HARPER INTERNATIONAL CORP. v. USA, No. 1:2014cv00492 - Document 9 (Fed. Cl. 2015)

Court Description: REPORTED OPINION granting 5 Motion to Dismiss - Rule 12(b)(1) The Clerk is directed to enter judgment. Signed by Judge Susan G. Braden. (ct) Copy to parties.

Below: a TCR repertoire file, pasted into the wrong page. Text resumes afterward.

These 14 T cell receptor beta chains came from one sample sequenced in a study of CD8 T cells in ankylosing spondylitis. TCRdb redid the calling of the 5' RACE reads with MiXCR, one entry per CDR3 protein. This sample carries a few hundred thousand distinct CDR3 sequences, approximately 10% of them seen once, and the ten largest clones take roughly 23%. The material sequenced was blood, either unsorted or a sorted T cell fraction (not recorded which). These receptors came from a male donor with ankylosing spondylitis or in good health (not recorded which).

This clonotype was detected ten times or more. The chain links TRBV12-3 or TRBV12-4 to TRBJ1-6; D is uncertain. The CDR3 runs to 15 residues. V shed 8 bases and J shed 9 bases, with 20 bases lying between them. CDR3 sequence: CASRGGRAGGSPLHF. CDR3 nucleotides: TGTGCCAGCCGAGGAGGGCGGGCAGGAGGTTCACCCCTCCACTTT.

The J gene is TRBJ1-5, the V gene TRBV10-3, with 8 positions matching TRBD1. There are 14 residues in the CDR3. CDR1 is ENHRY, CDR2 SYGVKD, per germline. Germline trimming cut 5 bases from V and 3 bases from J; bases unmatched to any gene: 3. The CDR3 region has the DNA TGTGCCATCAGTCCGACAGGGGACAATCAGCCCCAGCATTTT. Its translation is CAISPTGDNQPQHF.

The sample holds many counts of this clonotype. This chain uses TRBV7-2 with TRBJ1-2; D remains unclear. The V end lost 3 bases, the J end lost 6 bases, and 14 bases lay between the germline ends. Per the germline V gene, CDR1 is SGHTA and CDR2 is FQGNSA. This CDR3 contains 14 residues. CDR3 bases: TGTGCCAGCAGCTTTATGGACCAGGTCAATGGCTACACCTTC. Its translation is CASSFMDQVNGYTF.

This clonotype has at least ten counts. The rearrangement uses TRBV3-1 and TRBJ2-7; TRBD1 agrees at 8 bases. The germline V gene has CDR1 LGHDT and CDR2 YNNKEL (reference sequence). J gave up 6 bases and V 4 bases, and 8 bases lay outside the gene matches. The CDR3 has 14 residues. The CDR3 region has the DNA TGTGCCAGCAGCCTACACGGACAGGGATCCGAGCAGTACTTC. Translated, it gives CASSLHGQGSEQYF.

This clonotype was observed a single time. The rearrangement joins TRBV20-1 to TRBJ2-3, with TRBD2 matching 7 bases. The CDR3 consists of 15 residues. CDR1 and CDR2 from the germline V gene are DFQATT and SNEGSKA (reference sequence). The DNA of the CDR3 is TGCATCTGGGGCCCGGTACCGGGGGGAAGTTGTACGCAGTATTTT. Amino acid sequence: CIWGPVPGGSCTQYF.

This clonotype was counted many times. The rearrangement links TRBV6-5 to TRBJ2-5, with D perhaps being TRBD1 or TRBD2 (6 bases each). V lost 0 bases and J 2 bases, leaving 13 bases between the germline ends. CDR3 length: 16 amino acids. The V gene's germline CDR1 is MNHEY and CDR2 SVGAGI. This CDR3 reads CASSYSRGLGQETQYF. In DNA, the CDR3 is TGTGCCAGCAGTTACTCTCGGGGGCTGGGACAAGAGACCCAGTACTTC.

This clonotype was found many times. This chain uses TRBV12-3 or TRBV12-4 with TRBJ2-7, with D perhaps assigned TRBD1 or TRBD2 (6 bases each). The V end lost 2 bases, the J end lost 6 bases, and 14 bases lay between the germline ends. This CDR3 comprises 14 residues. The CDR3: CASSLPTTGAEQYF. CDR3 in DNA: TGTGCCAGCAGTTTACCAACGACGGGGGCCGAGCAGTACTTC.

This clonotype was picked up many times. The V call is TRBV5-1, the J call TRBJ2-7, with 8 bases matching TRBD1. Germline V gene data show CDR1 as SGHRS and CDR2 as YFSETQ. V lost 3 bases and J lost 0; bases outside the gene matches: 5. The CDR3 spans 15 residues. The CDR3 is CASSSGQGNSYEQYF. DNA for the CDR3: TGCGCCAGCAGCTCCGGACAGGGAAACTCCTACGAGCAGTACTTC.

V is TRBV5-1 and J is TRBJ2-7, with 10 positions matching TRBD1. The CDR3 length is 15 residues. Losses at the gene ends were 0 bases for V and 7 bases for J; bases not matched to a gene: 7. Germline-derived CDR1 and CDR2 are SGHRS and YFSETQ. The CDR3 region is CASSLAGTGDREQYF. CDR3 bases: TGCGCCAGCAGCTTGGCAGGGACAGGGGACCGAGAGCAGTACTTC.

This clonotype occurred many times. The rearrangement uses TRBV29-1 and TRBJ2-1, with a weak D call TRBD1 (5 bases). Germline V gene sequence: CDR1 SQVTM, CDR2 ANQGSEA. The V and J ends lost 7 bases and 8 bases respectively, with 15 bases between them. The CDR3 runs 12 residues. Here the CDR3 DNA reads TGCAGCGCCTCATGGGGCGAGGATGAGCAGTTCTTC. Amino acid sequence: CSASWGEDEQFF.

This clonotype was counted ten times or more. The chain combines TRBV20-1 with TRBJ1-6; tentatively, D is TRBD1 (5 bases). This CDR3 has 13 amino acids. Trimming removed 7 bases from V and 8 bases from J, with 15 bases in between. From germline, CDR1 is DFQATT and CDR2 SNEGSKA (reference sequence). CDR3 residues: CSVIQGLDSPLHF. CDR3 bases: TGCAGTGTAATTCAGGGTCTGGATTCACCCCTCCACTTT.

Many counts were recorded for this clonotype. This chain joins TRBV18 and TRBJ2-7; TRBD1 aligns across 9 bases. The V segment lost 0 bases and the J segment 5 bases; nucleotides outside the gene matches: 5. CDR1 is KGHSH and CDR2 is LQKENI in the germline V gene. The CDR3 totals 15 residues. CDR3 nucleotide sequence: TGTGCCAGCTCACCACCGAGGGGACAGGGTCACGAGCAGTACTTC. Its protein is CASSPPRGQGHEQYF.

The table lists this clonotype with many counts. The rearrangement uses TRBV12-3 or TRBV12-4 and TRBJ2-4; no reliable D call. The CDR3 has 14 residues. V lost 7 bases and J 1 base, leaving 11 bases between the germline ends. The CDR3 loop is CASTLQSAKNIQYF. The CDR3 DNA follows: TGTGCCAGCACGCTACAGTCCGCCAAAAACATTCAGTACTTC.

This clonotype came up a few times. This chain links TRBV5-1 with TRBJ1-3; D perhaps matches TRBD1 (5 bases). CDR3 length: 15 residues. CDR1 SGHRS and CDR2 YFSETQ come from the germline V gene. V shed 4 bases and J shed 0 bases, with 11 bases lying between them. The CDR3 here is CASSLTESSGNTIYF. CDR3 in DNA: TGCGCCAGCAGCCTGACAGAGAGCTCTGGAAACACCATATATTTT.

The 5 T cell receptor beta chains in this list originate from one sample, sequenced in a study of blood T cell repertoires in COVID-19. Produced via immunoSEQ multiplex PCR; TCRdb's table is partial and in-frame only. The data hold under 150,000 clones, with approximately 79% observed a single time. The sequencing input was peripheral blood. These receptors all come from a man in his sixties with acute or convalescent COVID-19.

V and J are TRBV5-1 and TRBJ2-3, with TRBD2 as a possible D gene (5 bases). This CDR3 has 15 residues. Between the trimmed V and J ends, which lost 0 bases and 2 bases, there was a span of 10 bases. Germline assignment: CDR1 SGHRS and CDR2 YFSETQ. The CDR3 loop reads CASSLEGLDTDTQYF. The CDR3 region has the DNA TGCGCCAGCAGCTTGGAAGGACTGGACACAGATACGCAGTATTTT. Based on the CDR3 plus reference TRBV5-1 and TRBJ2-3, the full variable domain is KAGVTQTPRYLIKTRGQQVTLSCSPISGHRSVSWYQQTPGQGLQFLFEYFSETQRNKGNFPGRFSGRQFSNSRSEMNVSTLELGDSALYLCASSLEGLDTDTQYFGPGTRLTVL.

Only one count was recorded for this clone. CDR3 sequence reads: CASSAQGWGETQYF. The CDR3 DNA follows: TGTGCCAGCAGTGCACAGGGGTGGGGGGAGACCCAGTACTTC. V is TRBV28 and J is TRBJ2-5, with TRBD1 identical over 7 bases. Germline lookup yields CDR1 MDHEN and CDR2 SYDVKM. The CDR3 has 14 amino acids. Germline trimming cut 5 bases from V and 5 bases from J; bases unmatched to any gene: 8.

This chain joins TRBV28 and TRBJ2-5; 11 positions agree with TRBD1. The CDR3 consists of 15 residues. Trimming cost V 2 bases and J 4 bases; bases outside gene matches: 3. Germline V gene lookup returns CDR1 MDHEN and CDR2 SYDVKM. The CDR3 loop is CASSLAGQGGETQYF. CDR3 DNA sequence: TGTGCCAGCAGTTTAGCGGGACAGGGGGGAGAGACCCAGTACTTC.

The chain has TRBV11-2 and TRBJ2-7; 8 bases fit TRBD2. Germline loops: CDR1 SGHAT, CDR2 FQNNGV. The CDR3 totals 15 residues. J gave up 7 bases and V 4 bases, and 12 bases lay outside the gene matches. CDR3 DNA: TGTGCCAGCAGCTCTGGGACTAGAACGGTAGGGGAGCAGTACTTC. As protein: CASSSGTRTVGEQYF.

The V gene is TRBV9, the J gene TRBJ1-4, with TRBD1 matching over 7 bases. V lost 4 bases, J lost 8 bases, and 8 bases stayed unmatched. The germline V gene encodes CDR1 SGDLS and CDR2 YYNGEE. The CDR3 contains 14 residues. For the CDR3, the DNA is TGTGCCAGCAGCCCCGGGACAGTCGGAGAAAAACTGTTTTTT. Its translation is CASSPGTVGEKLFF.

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HARPER INTERNATIONAL CORP. v. USA Doc. 9 In the United States Court of Federal Claims No. 14-492 T Filed: January 12, 2015 **************************************** * * * HARPER INTERNATIONAL CORP., * * Plaintiff, * * v. * * THE UNITED STATES, * * Defendant. * * * * **************************************** Motion to Dismiss, RCFC 12(b)(1); 26 U.S.C. § 1346 (United States as defendant); 26 U.S.C. § 6511 (Limitations on credit or refund); 26 U.S.C. § 6532 (Statute of Limitations for tax refund claims); 26 U.S.C. § 7422 (Jurisdictional prerequisites for tax refund claims); 26 C.F.R. § 301.7502-1 (Timely mailing of documents and payments treated as timely filed and paying). Michael A. Thompson, Zerbe, Fingeret, Frank & Jadav, P.C., Houston, Texas, Counsel for Plaintiff. Jennifer D. Auchterlonie, United States Department of Justice, Tax Division, Washington, D.C., Counsel for the Government. MEMORANDUM OPINION AND FINAL ORDER BRADEN, Judge. I. RELEVANT FACTUAL BACKGROUND. 1 Harper International Corp. (“Harper” or “Plaintiff”) is a New York corporation engaged in the design and production of thermal processing solutions and technical services for the production of advanced materials. Compl. ¶¶ 5–8. During the 2005–2009 tax years, Harper “engaged in the development of . . . thermal processing solutions, for which qualified research activities were undertaken.” Compl. ¶ 9. 1 The relevant facts discussed herein were derived from: the June 9, 2014 Complaint (“Compl.”) and Exhibit A attached thereto (“Compl. Ex. A”); an Exhibit to the Government’s August 8, 2014 Motion To Dismiss (“Gov’t Mot. Ex.”); and an Exhibit to the Government’s September 22, 2014 Reply (“Gov’t Reply Ex.”). Dockets.Justia.com On unspecified dates, Harper filed amended tax returns for the 2005 and 2006 tax years with the Internal Revenue Service (“IRS”) that claimed $659,800 for qualified research expenses in 2006. Compl. ¶¶ 10–11. Based on the $659,800 in qualified research expenses, Harper claims that it is owed $42,887, as a refund for a research credit, which should be increased to $444,166, “[d]ue to changes in tax regulations and legal precedent.” Compl. ¶ 12; see also Compl. ¶¶ 1, 10. On May 2, 2012, the IRS issued a Notice of Disallowance via certified mail. Gov’t Mot. Ex. 1. The May 2, 2012 Notice stated that, if Harper wanted to contest the tax due, penalties, or other monies, it must file suit either with a United States District Court having venue or with the United States Court of Federal Claims “within 2 years from the mailing date of this letter.” Gov’t Mot. Ex. 1. In June 2012, Harper also received an uncertified note from the IRS, dated June 5, 2012, advising Harper that the IRS found “no basis to change the original determination to sustain the penalties.” Compl. Ex. A. The IRS further advised Harper that “a formal notice of claim disallowance” will be issued and that Harper “will have two years from the date of this formal claim disallowance to bring formal suit.” Compl. Ex. A. II. PROCEDURAL HISTORY. On June 9, 2014, Plaintiff filed a Complaint in the United States Court of Federal Claims, alleging that the IRS’s disallowance for the tax year ending December 2006 is erroneous and that Plaintiff is entitled to: the full amount of the disallowed research credit for the tax year ending December 2006, in the amount of $444,166; utilize the carry-over general business credit from the 2005 tax year, in the amount of $273,071; the maximum interest under the applicable tax laws; and its costs. Compl. ¶¶ 22–26. On August 8, 2014, the Government filed a Motion To Dismiss, pursuant to RCFC 12(b)(1) (“Gov’t Mot.”). On September 5, 2014, Plaintiff filed a Response (“Pl. Resp.”). On September 22, 2014, the Government filed a Reply (“Gov’t Reply”). III. DISCUSSION. A. Jurisdiction. Section 1346(a)(1) provides that the United States Court of Federal Claims has jurisdiction over: Any civil action against the United States for the recovery of any internal-revenue tax alleged to have been erroneously or illegally assessed or collected, or any penalty claimed to have been collected without authority or any sum alleged to have been excessive or in any manner wrongfully collected under the internalrevenue laws[.] 28 U.S.C. § 1346(a)(1); see also N.Y. Life Ins. v. United States, 118 F.3d 1553, 1556 (Fed. Cir. 1997) (holding that the United States Court of Federal Claims has “jurisdiction over suits seeking the return of money improperly paid to, exacted or retained by the government”). 2 As a jurisdictional prerequisite, however, the taxpayer must first file a timely claim with the IRS. See 26 U.S.C. § 7422 2; 26 U.S.C. § 6511(a) 3 (setting forth the statute of limitations for tax refund claims). Next, the tax due must be paid in full. See Shore v. United States, 9 F.3d 1524, 1526 (Fed. Cir. 1993) (holding that a tax refund claim must be dismissed if the “principal tax deficiency has not been paid in full”). If the IRS denies a refund claim, the taxpayer may timely file a suit in the United States Court of Federal Claims that has jurisdiction to adjudicate tax refund claims. See 26 U.S.C. § 6532(a) 4; see also 28 U.S.C. § 1346(a)(1) (recognizing the United States Court of Federal Claims’ jurisdiction to adjudicate civil actions for taxes “erroneously or illegally assessed or collected”). B. Standard Of Review For A Motion To Dismiss Pursuant To RCFC 12(b)(1). A challenge to the United States Court of Federal Claims’ “general power to adjudicate in specific areas of substantive law . . . is properly raised by a [Rule] 12(b)(1) motion.” Palmer v. United States, 168 F.3d 1310, 1313 (Fed. Cir. 1999); see also RCFC 12(b)(1) (allowing a party to assert, by motion, “lack of subject-matter jurisdiction”). When considering whether to dismiss an action for lack of subject matter jurisdiction, the court is “obligated to 2 Section 7422 of the Internal Revenue Code provides, in relevant part: No suit or proceeding shall be maintained in any court for the recovery of any internal revenue tax alleged to have been erroneously or illegally assessed or collected, or of any penalty claimed to have been collected without authority, or of any sum alleged to have been excessive or in any manner wrongfully collected, until a claim for refund or credit has been duly filed with the Secretary[.] 26 U.S.C. § 7422(a). 3 Section 6511(a) of the Internal Revenue Code provides, in relevant part: Claim for credit or refund of an overpayment of any tax imposed by this title in respect of which tax the taxpayer is required to file a return shall be filed by the taxpayer within 3 years from the time the return was filed or 2 years from the time the tax was paid, whichever of such periods expires the later, or if no return was filed by the taxpayer, within 2 years from the time the tax was paid. 26 U.S.C. § 6511(a). 4 Section 6532(a) of the Internal Revenue provides, in relevant part: No suit or proceeding under section 7422(a) for the recovery of any internal revenue tax, penalty, or other sum, shall be begun . . . after the expiration of 2 years from the date of mailing by certified mail or registered mail by the Secretary to the taxpayer or a notice of the disallowance of the part of the claim to which the suit or proceeding relates. 26 U.S.C. § 6532(a)(1). 3 assume all factual allegations [of the complaint] to be true and to draw all reasonable inferences in plaintiff’s favor.” Henke v. United States, 60 F.3d 795, 797 (Fed. Cir. 1995). C. The Government’s August 8, 2014 Motion To Dismiss. 1. The Government’s Argument. The Government moves to dismiss the June 9, 2014 Complaint for lack of subject matter jurisdiction, because it is barred by the two-year period of limitation for commencing tax-refund suits under 26 U.S.C. § 6532. Gov’t Mot. at 1. The Government argues that the statute of limitations expired on May 2, 2014, because the IRS notified Plaintiff by certified mail on May 2, 2012 that its 2006 refund claim was disallowed. Gov’t Mot. at 3. Therefore, the June 9, 2014 Complaint is untimely and must be dismissed. Gov’t Mot. at 3. 2. The Plaintiff’s Response. Plaintiff responds that there is no evidence of the mailing date of the Government’s May 2, 2012 Notice and that the Government “has not shown evidence necessary of when the limitations period began and ended.” Pl. Resp. at 6. Instead, Plaintiff justifiably relied on the IRS’s June 5, 2012 Note that states Plaintiff will be “issued a formal notice of claim disallowance” and “will have two years from the date of this formal claim disallowance to bring formal suit.” Compl. Ex. A. In addition, the accrual date for the statute of limitations “may commence on subsequent communications regarding disallowance when the totality of the factual circumstances show that the taxpayer justifiably relied upon [a] misleading communication by the IRS.” Pl. Resp. at 6; see also Se. Bank of Orlando v. United States, 676 F.2d 660, 664 (Ct. Cl. 1982) (holding that “the time for filing should be extended when the claimant is understandably confused by a second notice of disallowance, and acts reasonably”); Haber v. United States, 831 F.2d 1051, 1053 (Fed. Cir. 1987) (holding that “taxpayers and the court can and should reasonably view the second disallowance as incorporating a reconsideration of the . . . claim previously rejected”) (internal quotation and citation omitted); Miller v. United States, 500 F.2d 1007, 1011 (2d Cir. 1974) (holding that, when the taxpayer’s “reliance on the erroneously issued disallowance notice was not unreasonable[,] . . . the government is estopped from raising the earlier deadline as a bar” to an action (citing Beardsley v. United States, 126 F. Supp. 775, 777 (D. Conn. 1954) (holding that statute of limitations did not begin to run until the date of notice of reaffirmance of the disallowance))). In this case, the expiration date of the statute of limitations was June 5, 2014, and Plaintiff timely filed the June 9, 2014 Complaint with the United States Court of Federal Claims by sending it via certified mail on June 4, 2014. Pl. Resp. at 8. Under the “mailbox rule” set forth in 26 C.F.R. § 301.7502-1(c)(2), 5 a document is considered filed on the date that it was 5 26 C.F.R. § 301.7502-1(c)(2) provides: If the document or payment is sent by U.S. registered mail, the date of registration . . . is treated as the postmark date. If the document or payment is sent by U.S. certified mail and the sender’s receipt is postmarked by the postal 4 placed in the mail, as reflected by the postmark. Pl. Resp. at 7–8. Therefore, the court should deny the Government’s Motion To Dismiss. Pl. Resp. at 9. 3. The Government’s Reply. The Government replies that the May 2, 2012 Notice governs because it: was printed on IRS letterhead; contained a certified mail number; is addressed to the taxpayer; identified the tax year at issue; described the subject of the refund claim regarding research activities; and provided the IRS’s denial of that claim. Gov’t Reply at 3. In addition, the IRS included a Declaration of Counsel of Record and a copy of the certified mail receipt, confirming that the Notice was mailed on May 2, 2012 and received by Plaintiff in Lancaster, New York, on May 4, 2014. Gov’t Reply at 4; see also Dkt. No. 8. Therefore, the two-year statute of limitations expired on May 2, 2014. Gov’t Reply at 4. The June 5, 2012 Note was not mailed to Plaintiff via certified or registered mail, and it simply affirmed the assessed penalties set forth in the May 2, 2012 Notice. Gov’t Reply at 5. As such, it was not a formal notice of disallowance. Gov’t Reply at 5. Nevertheless, even if the court measures the two-year limitations period from June 5, 2012, Plaintiff’s June 9, 2014 Complaint is still untimely and must be dismissed, because it was filed more than two years after June 5, 2012. Gov’t Reply at 6. The “mailbox rule” set forth in 26 C.F.R. § 301.7502-1(c)(2) does not apply to any court other than the United States Tax Court. Gov’t Reply at 6. (citing 26 C.F.R. § 301.7502-1(b)(1)(iii) (“The term does not include any document filed in any court other than the Tax Court.”)). The court’s rules previously contained a provision “that would have allowed [P]laintiff to seek a corrective order under this [c]ourt’s decision in Charlson Realty Co. v. United States, 384 F.2d 434 (Ct. Cl. 1967).” Gov’t Reply at 7. Former RCFC 3(b)(2)(c): allowed the court to deem a complaint filed on the last date allowed by a statute of limitations, if the plaintiff established the following three elements in its motion for a corrective order: 1) that the complaint was sent by registered or certified mail, properly addressed to the clerk of the court; 2) that the complaint was deposited in the mail sufficiently in advance of the last date allowed for filing to provide for receipt by the clerk on or before such date in the ordinary course of the mail; and 3) that the plaintiff exercised no control over the mailing after it was deposited and before it was delivered to the court. employee to whom the document or payment is presented, the date of the U.S. postmark on the receipt is treated as the postmark date of the document or payment. Accordingly, the risk that the document or payment will not be postmarked on the date that it is deposited in the mail may be eliminated by the use of registered or certified mail. 26 C.F.R. § 301.7502-1(c)(2). 5 Gov’t Reply at 7 (citing Walther v. United States, 54 Fed. Cl. 74, 76 (2002) (setting forth the three requirements for a corrective order under former RCFC 3(b)(2)(C)). But, this rule is no longer in effect, 6 so Plaintiff may not seek a corrective order. Gov’t Reply at 7. In addition, Plaintiff fails to establish that it sent the June 9, 2014 Complaint “sufficiently in advance of the last date allowed for filing to provide for receipt by the clerk on or before such date in the ordinary course of mail,” because the Complaint was mailed from Houston, Texas on June 4, 2014, one day before the statute of limitations expired. Gov’t Reply at 7–8. In addition, Plaintiff did not provide any evidence that the Complaint should be deemed filed any date earlier than June 9, 2014. Gov’t Reply at 8. Therefore, the June 9, 2014 Complaint should be dismissed for lack of subject matter jurisdiction. Gov’t Reply at 8. 4. The Court’s Resolution. Section 6532(a)(4) of the Internal Revenue Code provides that: Any consideration, reconsideration, or action by the Secretary with respect to such claim following the mailing of a notice by certified mail or registered mail of disallowance shall not operate to extend the period within which suit may be begun. 26 U.S.C. § 6532(a)(4). a. Plaintiff Did Not Reasonably Rely On The Internal Revenue Service’s June 5, 2012 Note. The United States Court of Appeals for the Federal Circuit has held that Section 6532(a)(4) of the IRS Code “explicitly prohibits equitable considerations based on the actions of the IRS after a notice is mailed.” RHI Holdings, Inc. v. United States, 142 F.3d 1459, 1462 (Fed. Cir. 1998); see also Marcinkowsky v. United States, 206 F.3d 1419, 1422 (Fed. Cir. 2000) (holding that 26 U.S.C. § 6532 contains no equitable exception). Plaintiff cites four cases as support for the proposition that the June 5, 2012 Note extended the statute of limitations period. Pl. Resp. at 6–7. First, in Se. Bank of Orlando, the taxpayers filed a second claim for a refund after the IRS rejected their first claim. See 676 F.2d 660. But, the IRS rejected the second claim, because the second notice should be reasonably viewed as “incorporating a reconsideration of the . . . claim previously rejected”; so that “a formal reconsideration and disallowance of this type begins a new period of limitations for suit.” Id. at 662. In this case, however, the June 5, 2012 Note was not formal and was not a reconsideration of the first notice of disallowance. See Compl. Ex. A (stating the required steps before issuance of a formal notice of claim disallowance). And, at the bottom of the June 5, 2012 Note, the IRS stated that “[Plaintiff] will then be issued a formal notice of claim 6 See RCFC 3(b)(2)(c), United States Court of Federal Claims Rules Committee, Notes (2002 Revision) (stating that “former subdivision (b) [of RCFC 3(b)], which addressed disputes regarding filing dates, was deleted—both in the interest of uniformity and in the belief that it was inappropriate to include a rule of decision as part of a procedural rule”). 6 disallowance” and that “[Plaintiff] will have two years from the date of this formal claim disallowance to bring formal suit.” Compl. Ex. A. Thereafter, the June 5, 2012 Note confirmed the IRS’s “original determination to sustain the penalties” and was not a formal notice of disallowance. Compl. Ex. A. As such, Plaintiff did not reasonably rely on the June 5, 2012 Note. See Henry v. United States, 870 F.2d 634 (Fed. Cir. 1989) (holding that the plaintiff failed to show reasonable reliance when the IRS formally disallowed the plaintiff’s claim after the plaintiff waived the requirement that the IRS send a notice of disallowance). Second, in Haber, IRS personnel orally directed the taxpayer’s accountant to ignore an initial notice of disallowance, but sent a substitute notice to the taxpayer, without referencing the previous notice, to which it was substantially identical. See 831 F.2d at 1051–52. Therefore, the United States Court of Appeals for the Federal Circuit held that “[o]n the totality of circumstances . . . [the] taxpayer was entitled to rely on the IRS[’s] oral representation that the notice was withdrawn.” Id. at 1053–54. In contrast, in this case, the IRS did not withdraw the May 2, 2012 Notice. Third, in Miller, the taxpayers waived the notice requirement under 26 U.S.C. § 6532(a)(3), and the IRS misplaced the waiver form and sent a disallowance notice eighteen months later. See 500 F.2d 1007. According to the United States Court of Appeals for the Second Circuit, 26 U.S.C. § 6532 “merely nullifies any informal reconsideration after a formal disallowance notice of waiver.” Id. at 1010. Because both the waiver form and the disallowance notice were equally formal, that appellate court held that the taxpayers’ “reliance on the erroneously issued disallowance notice was not unreasonable” and that the Government was estopped from raising the earlier deadline as a bar to the action. Id. at 1011. Finally, Beardsley concerned a situation when the IRS withdrew the original notice of disallowance, instructed the taxpayers to ignore the notice, and substituted a customary thirtyday notice. See 126 F. Supp. 775. The District Court held that the statute of limitations did not begin to run until the date of notice of reaffirmance of the disallowance. Id. at 777. In this case, the text of the June 5, 2012 Note does reflect an error by the IRS, i.e., the IRS informed Harper that it would receive a formal notice of disallowance in the future, although the IRS had already sent the formal May 2, 2012 Notice to that effect. Compl. Ex. A. This may have confused Plaintiff, who may have been waiting for the forthcoming formal notice before filing the Complaint. But, “even failure to follow an agency practice manual, the provisions of which are not mandated by the Constitution, Federal statute or Federal regulation, has not been held as automatic grounds for estoppel against the government.” Henry v. United States, 14 Cl. Ct. 795, 800 (1988) (citing Schweiker v. Hansen, 450 U.S. 785 (1981)), aff’d, 870 F.2d 634 (Fed. Cir. 1989) (holding that “even if reasonable reliance and the other traditional elements of estoppel had been shown . . . [plaintiff] has failed to show . . . affirmative misconduct[.]”). In sum, although the IRS made a procedural mistake, that fact does not relieve the taxpayer of filing a timely protest. 7 b. Plaintiff Failed To File Suit Before The Expiration Of The Statute Of Limitations. Even if the court measures the two-year limitations period beginning on the date the June 5, 2012 Note was sent, the June 9, 2014 Complaint in this case was filed too late, because the Complaint was filed more than two years after June 5, 2012. Plaintiff argues that under the “mailbox rule” set forth in 26 C.F.R. § 301.7502-1(c)(2), a document is considered filed on the date it was placed in the mail, as reflected by the postmark. Pl. Resp. at 7. The “mailbox rule,” however, “does not include any document filed in any court other than the Tax Court[,]” 26 C.F.R. § 301.7502-1(b)(1)(iii), and under the RCFC 3, “[a] civil action is commenced by filing a complaint with the court.” As such, this case was filed out of time. Plaintiff’s reliance on Charlson Realty is misplaced. In that case, the plaintiff, a Minnesota corporation, filed two claims for a refund. See 384 F.2d at 438. The District Director of the IRS notified the taxpayer by certified mail that its second claim for refund was disallowed on December 6, 1960. Id. The plaintiff filed suit by mailing its petition via First Class certified mail at the post office in St. Paul, Minnesota, on Friday, November 30, 1962. See id. at 441. The expert postal employees testified that this First Class letter would arrive in Washington, D.C. on December 1, 2, or 3, 1962, and at the court in due course of mails on December 3, 4, or 5, 1962. See id. The mail was stamped December 7, 1962 by the guard of the court at the front door, and the plaintiff’s petition was marked filed on December 7, 1962, one day after the last day of the statute of limitations. See id. at 442. The court held that because the plaintiff “did everything that could be reasonably expected of it in the mailing of its petition to [the] court[,]” the court assumed that the petition was “mailed in plenty of time for it to reach the court in due course of the mails within the limitation period.” Id. at 445. Moreover, this presumption was conclusive, because “it ha[d] not been rebutted by direct, positive, clear and convincing evidence.” Id. In this case, Plaintiff mailed the Complaint from Houston, Texas, on June 4, 2014, one day before the statute of limitations expired. Plaintiff, however, proffered no evidence indicating that it selected next day delivery or overnight delivery. In other words, Plaintiff did not “d[o] everything that could be reasonably expected” to assure the Complaint would reach the court by June 5, 2014. Id. As such, Plaintiff failed to establish that the Complaint should be deemed filed any date earlier than June 9, 2014. IV. CONCLUSION. For these reasons, the Government’s August 8, 2014 Motion To Dismiss is granted. See RCFC 12(b)(1). Accordingly, the Clerk of the Court is directed to dismiss the June 9, 2014 Complaint. IT IS SO ORDERED. s/ Susan G. Braden SUSAN G. BRADEN Judge 8